My 6 Expert Tips for Managing Pipeline Inventory to Meet Customer Demand
Updated July 21, 2023.
Inventory management is an essential aspect of any business. What you might not realize is that inventory management isn't limited to managing only the stock currently present in your warehouse; it also extends to pipeline inventory.
Pipeline inventory refers to stocks that are in transit between locations and have not been purchased by a consumer.
Remember, regardless of the lead time and demand rate, once the payment is made to a supplier, the product becomes your inventory.
1. Keep Track of Each Step of the Process
I usually start by tracking where my pipeline inventory is in the supply chain, and I make sure I know how much time the manufacturing and transiting stages will take. This includes considering what aspects of my surroundings can lead to disruptions such as crises, accidents, disasters, or pandemics.
Accuracy is vital, so I like to create a single source of truth across multiple suppliers and freight forwarders. I use a host of different tools, including spreadsheets and real-time scanning technologies via barcodes, stock-keeping units, and smart devices.
2. Ensure Accurate Demand Forecasting
Demand forecasting means I need to know how much a product will be in demand in the future so that I can align my stock according to that demand. Like with the previous step, accuracy is key because I don't want to be overstocked or understocked. I find that going through all the seller reports I get from my e-commerce platform helps with this.
There are a number of factors that can influence customer demand for a product or service. Some of them are:
- Pricing: High prices tend to decrease demand, whereas low prices lead to high demand.
- Quality: Customers are more likely to demand a product or service that is highly qualified.
- Features: Customers tend to demand a product with certain features such as ease of use, durability, and so on.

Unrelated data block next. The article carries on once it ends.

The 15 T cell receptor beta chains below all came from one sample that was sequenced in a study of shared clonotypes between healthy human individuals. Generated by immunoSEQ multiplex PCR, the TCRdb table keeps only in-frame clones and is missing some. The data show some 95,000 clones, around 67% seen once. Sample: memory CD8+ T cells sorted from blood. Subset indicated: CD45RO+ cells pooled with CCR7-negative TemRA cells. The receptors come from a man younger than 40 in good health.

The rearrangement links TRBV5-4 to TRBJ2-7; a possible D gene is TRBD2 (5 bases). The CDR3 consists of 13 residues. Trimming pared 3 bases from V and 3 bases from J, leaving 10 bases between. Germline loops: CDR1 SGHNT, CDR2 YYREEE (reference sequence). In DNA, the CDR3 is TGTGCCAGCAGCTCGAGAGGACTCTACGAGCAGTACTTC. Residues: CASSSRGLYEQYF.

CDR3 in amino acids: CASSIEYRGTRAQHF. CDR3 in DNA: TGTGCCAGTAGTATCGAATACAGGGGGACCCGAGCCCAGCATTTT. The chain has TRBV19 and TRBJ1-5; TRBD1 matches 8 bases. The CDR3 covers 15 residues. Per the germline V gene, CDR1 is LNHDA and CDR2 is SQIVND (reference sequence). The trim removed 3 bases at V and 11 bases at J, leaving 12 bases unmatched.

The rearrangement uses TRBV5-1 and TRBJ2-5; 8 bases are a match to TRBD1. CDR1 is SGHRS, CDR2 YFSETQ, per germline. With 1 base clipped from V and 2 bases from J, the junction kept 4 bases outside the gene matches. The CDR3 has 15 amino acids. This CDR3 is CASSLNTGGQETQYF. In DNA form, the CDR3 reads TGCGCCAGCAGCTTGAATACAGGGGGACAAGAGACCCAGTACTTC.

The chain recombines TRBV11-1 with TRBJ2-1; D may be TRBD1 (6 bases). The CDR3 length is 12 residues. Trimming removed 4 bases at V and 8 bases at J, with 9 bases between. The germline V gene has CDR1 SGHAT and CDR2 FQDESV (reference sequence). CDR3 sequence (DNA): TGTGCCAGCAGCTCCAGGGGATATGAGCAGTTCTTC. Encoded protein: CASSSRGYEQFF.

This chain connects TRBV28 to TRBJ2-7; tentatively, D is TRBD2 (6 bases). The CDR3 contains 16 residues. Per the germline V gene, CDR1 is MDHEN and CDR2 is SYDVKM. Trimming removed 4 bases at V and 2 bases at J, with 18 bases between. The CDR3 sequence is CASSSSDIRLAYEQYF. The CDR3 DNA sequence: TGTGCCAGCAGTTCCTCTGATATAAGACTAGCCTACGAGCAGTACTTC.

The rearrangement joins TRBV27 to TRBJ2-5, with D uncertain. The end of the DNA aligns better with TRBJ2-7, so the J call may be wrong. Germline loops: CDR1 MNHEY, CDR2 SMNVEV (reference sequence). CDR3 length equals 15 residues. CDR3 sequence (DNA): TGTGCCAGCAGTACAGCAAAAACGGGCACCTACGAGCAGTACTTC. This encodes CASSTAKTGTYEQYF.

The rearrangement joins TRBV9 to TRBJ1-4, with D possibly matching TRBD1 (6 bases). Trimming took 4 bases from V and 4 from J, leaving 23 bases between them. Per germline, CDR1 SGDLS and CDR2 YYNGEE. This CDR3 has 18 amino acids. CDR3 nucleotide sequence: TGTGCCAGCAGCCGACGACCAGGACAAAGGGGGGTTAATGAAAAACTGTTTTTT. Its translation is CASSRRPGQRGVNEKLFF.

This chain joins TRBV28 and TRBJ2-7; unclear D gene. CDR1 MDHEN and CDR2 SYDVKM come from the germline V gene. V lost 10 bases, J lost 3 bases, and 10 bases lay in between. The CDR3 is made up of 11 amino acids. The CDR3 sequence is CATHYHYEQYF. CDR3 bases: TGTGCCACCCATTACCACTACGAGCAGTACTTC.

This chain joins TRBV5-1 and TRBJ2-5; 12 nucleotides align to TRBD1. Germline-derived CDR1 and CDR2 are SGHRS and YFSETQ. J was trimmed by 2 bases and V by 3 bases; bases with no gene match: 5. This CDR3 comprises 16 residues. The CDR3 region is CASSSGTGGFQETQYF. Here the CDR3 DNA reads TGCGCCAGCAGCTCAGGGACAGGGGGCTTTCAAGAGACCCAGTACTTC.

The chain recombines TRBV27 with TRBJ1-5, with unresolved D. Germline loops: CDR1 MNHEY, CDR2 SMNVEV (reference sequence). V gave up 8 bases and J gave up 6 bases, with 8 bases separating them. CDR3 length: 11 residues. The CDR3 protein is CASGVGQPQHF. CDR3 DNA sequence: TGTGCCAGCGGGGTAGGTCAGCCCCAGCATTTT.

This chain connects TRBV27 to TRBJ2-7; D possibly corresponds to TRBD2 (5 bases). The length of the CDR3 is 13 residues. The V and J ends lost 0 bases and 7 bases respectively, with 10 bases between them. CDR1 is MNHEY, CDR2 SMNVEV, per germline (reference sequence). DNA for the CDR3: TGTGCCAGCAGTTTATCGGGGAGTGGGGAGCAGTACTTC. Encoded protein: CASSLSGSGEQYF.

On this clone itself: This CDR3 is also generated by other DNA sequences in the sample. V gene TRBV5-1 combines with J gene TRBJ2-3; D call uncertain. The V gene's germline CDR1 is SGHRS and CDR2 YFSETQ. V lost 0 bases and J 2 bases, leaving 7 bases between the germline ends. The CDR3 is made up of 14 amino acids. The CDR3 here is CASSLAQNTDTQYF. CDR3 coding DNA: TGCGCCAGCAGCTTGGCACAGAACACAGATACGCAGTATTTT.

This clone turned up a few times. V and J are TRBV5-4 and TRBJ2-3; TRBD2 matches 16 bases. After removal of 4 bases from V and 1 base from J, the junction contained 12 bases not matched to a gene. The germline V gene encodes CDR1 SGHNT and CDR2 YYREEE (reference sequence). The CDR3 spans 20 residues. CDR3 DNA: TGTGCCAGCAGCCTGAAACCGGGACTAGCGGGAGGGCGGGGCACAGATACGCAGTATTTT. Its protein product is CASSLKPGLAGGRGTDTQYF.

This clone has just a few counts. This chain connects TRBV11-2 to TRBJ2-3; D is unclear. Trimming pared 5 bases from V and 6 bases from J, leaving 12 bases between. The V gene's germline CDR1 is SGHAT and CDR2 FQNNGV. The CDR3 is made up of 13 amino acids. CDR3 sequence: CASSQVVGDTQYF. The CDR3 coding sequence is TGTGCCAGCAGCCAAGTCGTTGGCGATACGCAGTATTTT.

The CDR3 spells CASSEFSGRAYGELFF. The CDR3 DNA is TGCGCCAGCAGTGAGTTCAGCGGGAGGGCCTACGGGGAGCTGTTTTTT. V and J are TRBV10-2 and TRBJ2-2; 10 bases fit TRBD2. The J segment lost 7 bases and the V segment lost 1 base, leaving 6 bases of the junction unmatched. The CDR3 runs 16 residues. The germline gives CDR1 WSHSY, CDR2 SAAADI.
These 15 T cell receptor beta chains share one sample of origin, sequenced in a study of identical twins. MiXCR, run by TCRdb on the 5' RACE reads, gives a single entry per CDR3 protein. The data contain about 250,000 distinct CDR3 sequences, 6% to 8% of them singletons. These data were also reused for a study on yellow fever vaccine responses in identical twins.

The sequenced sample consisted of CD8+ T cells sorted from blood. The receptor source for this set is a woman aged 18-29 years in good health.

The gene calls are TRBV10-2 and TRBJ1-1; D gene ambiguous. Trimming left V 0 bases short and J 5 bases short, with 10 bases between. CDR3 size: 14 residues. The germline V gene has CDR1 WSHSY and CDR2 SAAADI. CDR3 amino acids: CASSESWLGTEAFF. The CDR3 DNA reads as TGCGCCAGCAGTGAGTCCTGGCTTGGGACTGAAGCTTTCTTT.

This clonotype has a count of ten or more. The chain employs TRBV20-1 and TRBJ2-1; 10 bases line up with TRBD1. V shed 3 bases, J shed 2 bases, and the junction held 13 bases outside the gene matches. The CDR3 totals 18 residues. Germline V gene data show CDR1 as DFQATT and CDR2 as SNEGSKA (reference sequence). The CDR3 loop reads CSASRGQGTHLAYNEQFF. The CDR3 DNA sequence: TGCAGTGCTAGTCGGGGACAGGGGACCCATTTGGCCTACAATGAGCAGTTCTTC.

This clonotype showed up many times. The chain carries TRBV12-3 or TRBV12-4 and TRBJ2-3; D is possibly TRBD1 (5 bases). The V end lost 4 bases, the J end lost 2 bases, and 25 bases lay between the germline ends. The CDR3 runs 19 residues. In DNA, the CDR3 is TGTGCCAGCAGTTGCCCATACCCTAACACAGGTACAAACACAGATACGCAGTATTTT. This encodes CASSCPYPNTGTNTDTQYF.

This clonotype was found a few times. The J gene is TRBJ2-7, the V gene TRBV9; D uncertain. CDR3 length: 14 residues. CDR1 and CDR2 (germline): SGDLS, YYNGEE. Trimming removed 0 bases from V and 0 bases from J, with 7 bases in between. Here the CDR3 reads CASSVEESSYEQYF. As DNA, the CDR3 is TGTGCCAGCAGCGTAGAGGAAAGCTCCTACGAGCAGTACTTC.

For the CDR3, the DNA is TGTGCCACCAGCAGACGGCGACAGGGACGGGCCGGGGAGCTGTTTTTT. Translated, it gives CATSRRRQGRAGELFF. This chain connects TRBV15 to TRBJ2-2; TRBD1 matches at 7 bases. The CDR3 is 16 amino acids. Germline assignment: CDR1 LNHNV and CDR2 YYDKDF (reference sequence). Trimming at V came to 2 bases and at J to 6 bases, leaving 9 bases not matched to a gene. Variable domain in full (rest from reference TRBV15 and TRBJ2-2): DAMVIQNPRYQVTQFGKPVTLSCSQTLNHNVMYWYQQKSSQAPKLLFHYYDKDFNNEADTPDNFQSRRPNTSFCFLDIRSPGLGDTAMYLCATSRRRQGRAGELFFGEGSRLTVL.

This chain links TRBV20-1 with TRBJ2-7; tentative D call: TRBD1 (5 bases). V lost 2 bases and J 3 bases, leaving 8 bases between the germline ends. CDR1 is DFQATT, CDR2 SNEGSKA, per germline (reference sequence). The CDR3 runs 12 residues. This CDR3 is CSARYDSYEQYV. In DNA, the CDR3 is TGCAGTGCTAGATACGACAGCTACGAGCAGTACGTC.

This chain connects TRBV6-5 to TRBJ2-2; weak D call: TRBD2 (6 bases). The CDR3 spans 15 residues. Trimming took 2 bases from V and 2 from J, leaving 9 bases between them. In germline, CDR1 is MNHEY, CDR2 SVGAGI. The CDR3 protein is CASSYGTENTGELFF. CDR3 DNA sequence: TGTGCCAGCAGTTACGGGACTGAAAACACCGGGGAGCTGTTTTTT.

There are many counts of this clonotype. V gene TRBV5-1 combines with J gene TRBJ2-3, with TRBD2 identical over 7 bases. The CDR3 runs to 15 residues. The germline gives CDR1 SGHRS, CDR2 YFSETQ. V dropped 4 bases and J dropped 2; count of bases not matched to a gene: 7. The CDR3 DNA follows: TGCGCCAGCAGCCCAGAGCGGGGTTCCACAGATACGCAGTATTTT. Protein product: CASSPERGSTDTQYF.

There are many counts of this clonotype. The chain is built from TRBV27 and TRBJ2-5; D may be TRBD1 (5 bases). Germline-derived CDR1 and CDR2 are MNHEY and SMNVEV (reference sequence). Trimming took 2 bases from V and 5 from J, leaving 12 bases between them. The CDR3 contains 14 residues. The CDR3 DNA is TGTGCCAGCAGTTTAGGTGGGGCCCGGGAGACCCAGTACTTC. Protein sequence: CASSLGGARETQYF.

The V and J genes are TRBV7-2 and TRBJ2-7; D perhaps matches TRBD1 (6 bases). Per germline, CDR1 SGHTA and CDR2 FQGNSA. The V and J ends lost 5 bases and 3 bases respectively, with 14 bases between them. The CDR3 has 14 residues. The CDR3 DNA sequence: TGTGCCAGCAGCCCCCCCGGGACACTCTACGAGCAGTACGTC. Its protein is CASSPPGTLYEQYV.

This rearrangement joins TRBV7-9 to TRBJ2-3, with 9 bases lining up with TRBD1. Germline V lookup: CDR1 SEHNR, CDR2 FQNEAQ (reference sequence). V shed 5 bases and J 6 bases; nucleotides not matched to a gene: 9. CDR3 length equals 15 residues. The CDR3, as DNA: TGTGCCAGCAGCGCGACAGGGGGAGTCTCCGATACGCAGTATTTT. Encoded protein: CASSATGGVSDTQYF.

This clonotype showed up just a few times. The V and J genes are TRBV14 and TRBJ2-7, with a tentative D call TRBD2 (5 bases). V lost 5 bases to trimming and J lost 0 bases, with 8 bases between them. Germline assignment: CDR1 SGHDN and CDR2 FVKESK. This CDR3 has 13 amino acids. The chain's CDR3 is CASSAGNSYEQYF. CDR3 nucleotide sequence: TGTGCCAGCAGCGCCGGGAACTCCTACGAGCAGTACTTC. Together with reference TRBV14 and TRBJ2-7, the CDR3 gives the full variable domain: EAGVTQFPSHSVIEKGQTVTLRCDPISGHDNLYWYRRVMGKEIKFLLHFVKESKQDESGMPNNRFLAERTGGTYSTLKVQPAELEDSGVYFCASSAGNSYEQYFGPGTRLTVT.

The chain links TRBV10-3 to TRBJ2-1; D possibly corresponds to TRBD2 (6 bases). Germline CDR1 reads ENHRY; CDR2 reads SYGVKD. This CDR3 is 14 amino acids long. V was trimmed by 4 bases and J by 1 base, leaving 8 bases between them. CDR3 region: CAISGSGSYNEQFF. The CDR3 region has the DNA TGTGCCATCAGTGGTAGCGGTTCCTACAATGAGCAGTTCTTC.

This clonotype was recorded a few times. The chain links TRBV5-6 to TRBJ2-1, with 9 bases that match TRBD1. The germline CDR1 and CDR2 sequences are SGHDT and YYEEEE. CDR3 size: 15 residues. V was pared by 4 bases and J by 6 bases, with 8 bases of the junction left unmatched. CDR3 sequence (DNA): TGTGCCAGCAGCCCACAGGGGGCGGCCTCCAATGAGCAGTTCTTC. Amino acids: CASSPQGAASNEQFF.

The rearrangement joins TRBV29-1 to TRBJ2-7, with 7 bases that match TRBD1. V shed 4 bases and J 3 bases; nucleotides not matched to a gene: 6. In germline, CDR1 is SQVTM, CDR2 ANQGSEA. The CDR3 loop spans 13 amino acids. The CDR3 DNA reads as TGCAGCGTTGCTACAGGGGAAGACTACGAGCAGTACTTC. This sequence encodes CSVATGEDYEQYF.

- Competition: Lack of competition can lead to high demand.
- Brand reputation: Consumers are more likely to buy from a brand they trust and perceive as reliable.
» Haven't done inventory forecasting before? Here's how
3. Consider Placing Safety Stock
Safety stock is an essential aspect of a business. It means that I set aside a certain amount of stock so that I can keep meeting customer demand if any mishap occurs at any point in the supply chain.
So, safety stock serves as backup inventory and is invulnerable to the risk of losing customers and production slowdowns, which can happen because of transit or manufacturing issues.
4. Implement Third-Party Integrations
Integrating third-party apps with my pipeline inventory management system helps enhance the functionality and capabilities of my system. Useful apps like Katana (manufacturing) and Ordoro (inventory management) can help a pipeline inventory management system access and utilize additional data, automate certain processes, and improve the overall efficiency and effectiveness of managing pipeline inventory.
5. Establish a Real-Time Inventory Management System
Establishing a real-time inventory management system with the help of software like Cogsy, Zoho, NetSuite, or Fishbowl allows me to improve real-time visibility and control over inventory levels so I can optimize my operations and make better, more informed decisions.
6. Automate Your Inventory Management Process
Finally, my last tip is to automate inventory management processes where you can. Stop performing tasks manually, like drawing up stock reports. The right software will automatically provide these, thereby streamlining your reordering process. In some cases, you'll even be able to auto-replenish your stock and keep a certain amount of inventory on hand at all times.
Automated processes can also help you forecast sales and lead times. This means that pipeline stock can be adjusted on the fly, automatically ensuring you can meet all of your customers' future orders.
» Explore these best inventory management systems
Almost all e-commerce retailers must deal with pipeline inventory and overall inventory issues in the supply chain. I suggest starting by identifying and qualifying pipeline inventory before you move on to balance your cash flow and supply. You don't want to undersell or sit without stock. By effectively managing your pipeline inventory, you'll be more than capable of dealing with changing customer demand and thereby monitoring the impact this has on your profitability.